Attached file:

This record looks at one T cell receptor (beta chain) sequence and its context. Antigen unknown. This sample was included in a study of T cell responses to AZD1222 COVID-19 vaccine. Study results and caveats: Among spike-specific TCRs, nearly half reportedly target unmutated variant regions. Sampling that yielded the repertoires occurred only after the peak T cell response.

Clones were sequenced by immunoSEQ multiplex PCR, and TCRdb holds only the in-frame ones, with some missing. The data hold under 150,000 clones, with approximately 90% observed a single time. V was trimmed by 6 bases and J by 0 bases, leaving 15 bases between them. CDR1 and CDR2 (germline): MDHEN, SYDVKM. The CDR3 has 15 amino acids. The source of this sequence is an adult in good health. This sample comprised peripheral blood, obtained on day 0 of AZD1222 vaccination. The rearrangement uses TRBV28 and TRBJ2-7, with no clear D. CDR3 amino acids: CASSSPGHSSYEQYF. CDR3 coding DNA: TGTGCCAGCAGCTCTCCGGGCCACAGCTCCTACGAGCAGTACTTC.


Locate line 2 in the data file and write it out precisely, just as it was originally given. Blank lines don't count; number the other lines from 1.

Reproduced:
Clones were sequenced by immunoSEQ multiplex PCR, and TCRdb holds only the in-frame ones, with some missing. The data hold under 150,000 clones, with approximately 90% observed a single time. V was trimmed by 6 bases and J by 0 bases, leaving 15 bases between them. CDR1 and CDR2 (germline): MDHEN, SYDVKM. The CDR3 has 15 amino acids. The source of this sequence is an adult in good health. This sample comprised peripheral blood, obtained on day 0 of AZD1222 vaccination. The rearrangement uses TRBV28 and TRBJ2-7, with no clear D. CDR3 amino acids: CASSSPGHSSYEQYF. CDR3 coding DNA: TGTGCCAGCAGCTCTCCGGGCCACAGCTCCTACGAGCAGTACTTC.